Case Study—An Increase in Medical Imaging Drives Move to QoS
About the Company
National Surgical Hospital facilities are focused on providing inpatient and outpatient surgical services primarily for orthopedic, spine, and pain management for physicians and their patients in an ambulatory surgical center-like setting. Each facility is dedicated to providing a pleasant and friendly environment with the customer service and operating efficiency of an outpatient surgery center.
National Surgical Hospitals is an innovative healthcare company that provides a full range of capital, development, and management services for physician- and company-owned surgical hospitals throughout the United States. The company currently supports over 20 community-based facilities from coast-to-coast and takes on the responsibility to ensure that each one remains true to its goal of providing “efficient, friendly, and cost- effective care” to all its constituents including physicians, the patients, payors, and the community-at-large.
By providing comprehensive facility and management services, National Surgical Hospitals (NSH) frees surgeons and clinicians to focus on providing the highest quality health care and patient services.
One important component of the service is providing a secure, fast, and reliable IT network connecting each facility to the NSH headquarters in downtown Chicago. The NSH has an all-Cisco network. According to Senior Network Systems Engineer Chris Paalman, each location uses a Cisco 2900 ISR router connected to a third-party MPLS service as its primary link to the Chicago office. Each location also uses a VPN connection over the Internet as a backup link.
Responding to Changes in Traffic Direction
For some time, nearly all of the network traffic went in one direction from the central office to the remote locations. Today this is changing. The member hospitals are now sending medical imaging files and print files to the main office as well as enormous amounts of archive files created by scanning years of paper-based medical records.
“We knew we had to be preemptive in handling document imaging if we were to prevent our core applications from getting stepped on,” Paalman said. “We started getting some calls from users saying there was contention during peak times such as when people were logging in. Most of the time the circuits were not overtaxed, but there were definitely bursty moments.
“Document imaging has become a big concern and we’ve had to evaluate our controls on the WAN which had been mostly wide open up to now,” Paalman said. “The old adage of just throwing more bandwidth to the problem no longer works. We knew we had to deploy QoS (quality of service) to prioritize our traffic, but the configuration that went along with it was a little overwhelming.”
Although he has 20 years of experience with routing and Cisco’s command line interface, Paalman had only limited experience with QoS and was not sure if his initial implementations were actually making a difference. “We began looking at different tools that could explain how this additional traffic was impacting our network.”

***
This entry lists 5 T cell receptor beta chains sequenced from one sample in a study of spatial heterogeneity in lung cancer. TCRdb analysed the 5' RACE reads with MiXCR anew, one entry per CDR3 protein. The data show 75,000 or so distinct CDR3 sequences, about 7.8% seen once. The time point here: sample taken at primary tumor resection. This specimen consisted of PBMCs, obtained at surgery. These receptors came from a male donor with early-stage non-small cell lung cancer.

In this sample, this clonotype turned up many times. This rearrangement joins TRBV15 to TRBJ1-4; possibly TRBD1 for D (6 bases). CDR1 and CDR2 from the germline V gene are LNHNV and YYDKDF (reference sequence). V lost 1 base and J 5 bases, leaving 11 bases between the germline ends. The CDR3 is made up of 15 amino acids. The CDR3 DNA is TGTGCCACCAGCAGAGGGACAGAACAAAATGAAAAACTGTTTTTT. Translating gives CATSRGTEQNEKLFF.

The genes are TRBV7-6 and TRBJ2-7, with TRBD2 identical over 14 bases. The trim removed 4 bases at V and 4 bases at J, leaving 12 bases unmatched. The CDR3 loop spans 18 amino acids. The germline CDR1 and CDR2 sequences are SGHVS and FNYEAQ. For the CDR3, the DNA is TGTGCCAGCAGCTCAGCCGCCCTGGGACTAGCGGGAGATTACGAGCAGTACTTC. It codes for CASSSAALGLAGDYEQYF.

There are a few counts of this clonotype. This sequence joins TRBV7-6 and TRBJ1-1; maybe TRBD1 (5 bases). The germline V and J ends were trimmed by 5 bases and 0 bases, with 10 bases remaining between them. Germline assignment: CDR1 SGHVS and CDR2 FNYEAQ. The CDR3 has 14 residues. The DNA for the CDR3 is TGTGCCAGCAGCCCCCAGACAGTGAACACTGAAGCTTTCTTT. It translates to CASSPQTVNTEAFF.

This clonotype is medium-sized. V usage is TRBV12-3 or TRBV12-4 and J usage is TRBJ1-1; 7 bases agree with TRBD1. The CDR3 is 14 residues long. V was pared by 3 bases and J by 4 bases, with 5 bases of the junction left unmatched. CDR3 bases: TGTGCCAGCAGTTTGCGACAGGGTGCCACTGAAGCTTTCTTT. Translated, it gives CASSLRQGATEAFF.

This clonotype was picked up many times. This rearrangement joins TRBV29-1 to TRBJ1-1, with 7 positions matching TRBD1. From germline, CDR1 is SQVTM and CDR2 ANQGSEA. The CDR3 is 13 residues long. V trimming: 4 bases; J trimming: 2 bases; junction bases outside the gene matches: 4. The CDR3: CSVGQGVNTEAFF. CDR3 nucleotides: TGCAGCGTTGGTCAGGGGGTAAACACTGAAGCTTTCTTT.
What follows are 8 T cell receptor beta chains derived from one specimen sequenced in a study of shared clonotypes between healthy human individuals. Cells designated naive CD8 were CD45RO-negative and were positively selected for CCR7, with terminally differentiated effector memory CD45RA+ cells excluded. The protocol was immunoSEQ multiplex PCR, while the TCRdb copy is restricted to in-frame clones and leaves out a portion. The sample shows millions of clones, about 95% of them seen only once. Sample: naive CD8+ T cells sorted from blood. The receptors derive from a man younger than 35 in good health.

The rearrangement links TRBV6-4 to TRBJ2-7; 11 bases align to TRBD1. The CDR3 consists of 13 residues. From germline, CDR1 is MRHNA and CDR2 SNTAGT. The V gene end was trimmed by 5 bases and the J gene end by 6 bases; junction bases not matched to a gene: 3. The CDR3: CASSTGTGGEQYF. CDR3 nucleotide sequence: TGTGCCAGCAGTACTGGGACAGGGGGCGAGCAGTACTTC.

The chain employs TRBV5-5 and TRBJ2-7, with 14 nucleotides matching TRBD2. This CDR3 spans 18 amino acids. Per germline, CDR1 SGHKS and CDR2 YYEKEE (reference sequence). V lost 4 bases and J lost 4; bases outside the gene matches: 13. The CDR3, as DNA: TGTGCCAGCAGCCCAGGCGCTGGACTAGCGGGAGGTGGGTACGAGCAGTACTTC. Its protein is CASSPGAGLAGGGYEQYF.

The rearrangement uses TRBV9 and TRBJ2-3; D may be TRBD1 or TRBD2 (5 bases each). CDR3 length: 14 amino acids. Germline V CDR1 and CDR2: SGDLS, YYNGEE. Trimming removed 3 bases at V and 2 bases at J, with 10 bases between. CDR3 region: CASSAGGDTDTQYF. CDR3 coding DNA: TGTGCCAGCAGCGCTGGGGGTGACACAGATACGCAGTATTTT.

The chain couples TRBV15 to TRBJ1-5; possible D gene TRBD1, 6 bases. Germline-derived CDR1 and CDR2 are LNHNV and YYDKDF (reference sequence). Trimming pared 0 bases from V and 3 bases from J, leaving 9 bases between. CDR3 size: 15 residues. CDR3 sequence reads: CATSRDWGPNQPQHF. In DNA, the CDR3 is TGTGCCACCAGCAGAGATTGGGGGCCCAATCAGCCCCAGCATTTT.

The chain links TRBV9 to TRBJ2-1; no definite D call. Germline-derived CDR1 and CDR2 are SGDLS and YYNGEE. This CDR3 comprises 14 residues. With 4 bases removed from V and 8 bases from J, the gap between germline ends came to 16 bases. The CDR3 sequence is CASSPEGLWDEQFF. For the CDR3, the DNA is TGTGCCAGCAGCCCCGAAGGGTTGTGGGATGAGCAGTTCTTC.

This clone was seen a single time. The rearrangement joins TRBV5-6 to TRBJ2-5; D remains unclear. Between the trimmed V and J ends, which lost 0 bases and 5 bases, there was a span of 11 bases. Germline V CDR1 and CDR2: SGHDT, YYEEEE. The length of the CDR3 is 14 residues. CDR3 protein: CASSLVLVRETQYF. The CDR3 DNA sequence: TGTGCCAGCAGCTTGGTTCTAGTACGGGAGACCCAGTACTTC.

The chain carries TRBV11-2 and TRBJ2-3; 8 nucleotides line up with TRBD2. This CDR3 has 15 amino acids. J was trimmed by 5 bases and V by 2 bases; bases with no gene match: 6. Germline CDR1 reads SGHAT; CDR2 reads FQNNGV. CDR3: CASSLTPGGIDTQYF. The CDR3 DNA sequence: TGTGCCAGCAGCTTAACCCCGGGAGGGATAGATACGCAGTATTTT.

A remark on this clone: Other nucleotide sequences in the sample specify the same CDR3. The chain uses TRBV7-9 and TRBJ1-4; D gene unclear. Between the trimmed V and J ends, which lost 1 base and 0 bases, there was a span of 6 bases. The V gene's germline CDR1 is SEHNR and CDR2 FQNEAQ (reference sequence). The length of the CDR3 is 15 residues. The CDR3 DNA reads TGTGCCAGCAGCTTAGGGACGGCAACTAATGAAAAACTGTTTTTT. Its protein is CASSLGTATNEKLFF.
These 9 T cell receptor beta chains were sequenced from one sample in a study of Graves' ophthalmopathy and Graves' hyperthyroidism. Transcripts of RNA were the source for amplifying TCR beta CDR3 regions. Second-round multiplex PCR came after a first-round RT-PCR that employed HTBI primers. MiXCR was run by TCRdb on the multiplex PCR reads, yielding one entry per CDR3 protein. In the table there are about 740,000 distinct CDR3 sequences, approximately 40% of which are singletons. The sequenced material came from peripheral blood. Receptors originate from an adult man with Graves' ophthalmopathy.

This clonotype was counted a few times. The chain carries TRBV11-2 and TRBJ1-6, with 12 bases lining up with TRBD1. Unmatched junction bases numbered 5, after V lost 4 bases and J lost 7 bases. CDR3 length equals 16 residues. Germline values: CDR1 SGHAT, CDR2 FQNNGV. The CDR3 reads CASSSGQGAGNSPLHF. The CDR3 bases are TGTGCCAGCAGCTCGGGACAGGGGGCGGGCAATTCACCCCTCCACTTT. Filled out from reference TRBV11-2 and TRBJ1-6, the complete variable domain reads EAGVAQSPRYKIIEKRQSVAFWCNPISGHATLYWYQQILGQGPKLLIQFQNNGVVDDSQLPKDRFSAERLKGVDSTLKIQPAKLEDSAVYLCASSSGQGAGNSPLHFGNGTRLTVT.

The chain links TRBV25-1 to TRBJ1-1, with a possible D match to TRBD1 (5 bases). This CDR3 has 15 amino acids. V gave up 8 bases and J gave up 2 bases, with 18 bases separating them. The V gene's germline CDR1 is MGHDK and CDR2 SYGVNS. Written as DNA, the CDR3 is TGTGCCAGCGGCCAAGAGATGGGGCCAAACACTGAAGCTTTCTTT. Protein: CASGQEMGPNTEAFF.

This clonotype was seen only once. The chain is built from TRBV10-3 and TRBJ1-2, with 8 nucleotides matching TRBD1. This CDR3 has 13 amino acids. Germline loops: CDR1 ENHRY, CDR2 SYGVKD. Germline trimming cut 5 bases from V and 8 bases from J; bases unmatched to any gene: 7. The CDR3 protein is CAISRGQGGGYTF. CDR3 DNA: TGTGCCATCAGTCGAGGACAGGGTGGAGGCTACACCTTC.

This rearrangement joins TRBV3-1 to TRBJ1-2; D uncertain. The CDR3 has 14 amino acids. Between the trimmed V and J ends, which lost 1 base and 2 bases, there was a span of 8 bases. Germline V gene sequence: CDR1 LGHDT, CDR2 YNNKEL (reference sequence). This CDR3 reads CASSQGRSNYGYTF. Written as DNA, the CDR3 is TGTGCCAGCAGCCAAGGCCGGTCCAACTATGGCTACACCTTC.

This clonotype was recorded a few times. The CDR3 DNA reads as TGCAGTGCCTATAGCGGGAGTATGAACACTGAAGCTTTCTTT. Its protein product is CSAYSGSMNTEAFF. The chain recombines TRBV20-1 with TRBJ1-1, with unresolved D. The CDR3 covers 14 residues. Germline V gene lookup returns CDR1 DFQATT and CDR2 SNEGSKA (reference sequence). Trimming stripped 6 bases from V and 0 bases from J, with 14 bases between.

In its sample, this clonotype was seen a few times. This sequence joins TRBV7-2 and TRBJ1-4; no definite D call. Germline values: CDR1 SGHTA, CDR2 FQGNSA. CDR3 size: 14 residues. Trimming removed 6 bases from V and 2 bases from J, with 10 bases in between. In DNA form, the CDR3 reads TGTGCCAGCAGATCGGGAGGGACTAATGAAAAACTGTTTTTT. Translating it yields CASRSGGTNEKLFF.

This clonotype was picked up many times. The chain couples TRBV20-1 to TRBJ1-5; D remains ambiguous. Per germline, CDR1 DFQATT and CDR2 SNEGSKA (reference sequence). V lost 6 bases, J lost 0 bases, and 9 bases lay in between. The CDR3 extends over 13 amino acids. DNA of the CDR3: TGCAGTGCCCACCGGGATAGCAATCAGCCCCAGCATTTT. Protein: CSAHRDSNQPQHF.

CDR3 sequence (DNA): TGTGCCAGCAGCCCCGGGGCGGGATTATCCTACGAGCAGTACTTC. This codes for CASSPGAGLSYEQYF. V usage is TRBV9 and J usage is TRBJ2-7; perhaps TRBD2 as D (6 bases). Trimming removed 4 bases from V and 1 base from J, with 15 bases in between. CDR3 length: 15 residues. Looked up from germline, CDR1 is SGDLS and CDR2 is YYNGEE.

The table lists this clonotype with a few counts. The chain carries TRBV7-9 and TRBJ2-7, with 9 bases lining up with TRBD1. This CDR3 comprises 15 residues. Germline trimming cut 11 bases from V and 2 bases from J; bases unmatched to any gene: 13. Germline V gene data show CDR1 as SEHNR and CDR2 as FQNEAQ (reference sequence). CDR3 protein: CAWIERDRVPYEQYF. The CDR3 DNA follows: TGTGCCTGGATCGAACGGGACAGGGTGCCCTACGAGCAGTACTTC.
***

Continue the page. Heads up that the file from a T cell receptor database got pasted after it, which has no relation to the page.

Paalman saw an article in Network World about LiveAction QoS software and proceeded to download and install a trial version of the software. He quickly realized that for the first time he could easily see and measure the before and after effects of QoS. After trying LiveAction’s graphical QoS policy editing and deployment features, he began pushing for the purchase of the software for his network.
Today, Paalman and Systems Engineer Brandon Craig continue to use LiveAction software to monitor and optimize performance on their network. However one of the biggest benefits of LiveAction is the time it saves them to do other things.
Both are responsible for providing network access, services, and support for approximately 1,800 users—most of them at remote locations. “Security is of high importance here,” Paalman said. Having a tool that can simplify our QoS and WAN operations frees us to devote our time to this and other critical issues such as HIPAA compliance.”
In addition to the QoS functions, Paalman uses the LiveAction NetFlow function to watch and learn what’s going on in his network. He relies heavily on its flow visualizations to help him decide what changes he needs to make to his QoS policies.
In a separate project, he used the LiveAction policy based routing (PBR) feature to route bandwidth-hungry disk backup operations over the mostly idle backup links. This freed up large amounts of MPLS capacity, enhancing performance without incurring any extra costs. In the future, Paalman wants to use LiveAction’s IP SLA capabilities to help him prepare new services over the WAN links. In the meantime he appreciates the software’s graphical user interface which helps ensure there are no typos when he configures a network router.
QoS From Start to Finish
How long did the NSH QoS project take? According to Paalman, it took only a couple of days to implement everything he wanted to do. That said, he gave the project 2-3 more weeks to evaluate the results so he could make fine adjustments slowly and precisely while using LiveAction to measure the changes.
Interestingly, in the process he did find some old devices talking to each other that he thought had been stopped years ago. That extra chatter is now turned off. “We hardly ever have to look at our results now,” he added. “Phone call complaints just don’t happen anymore.”
Find Out More About National Surgical Hospitals
For more information on National Surgical Hospitals, visit their web site at www.nshinc.com.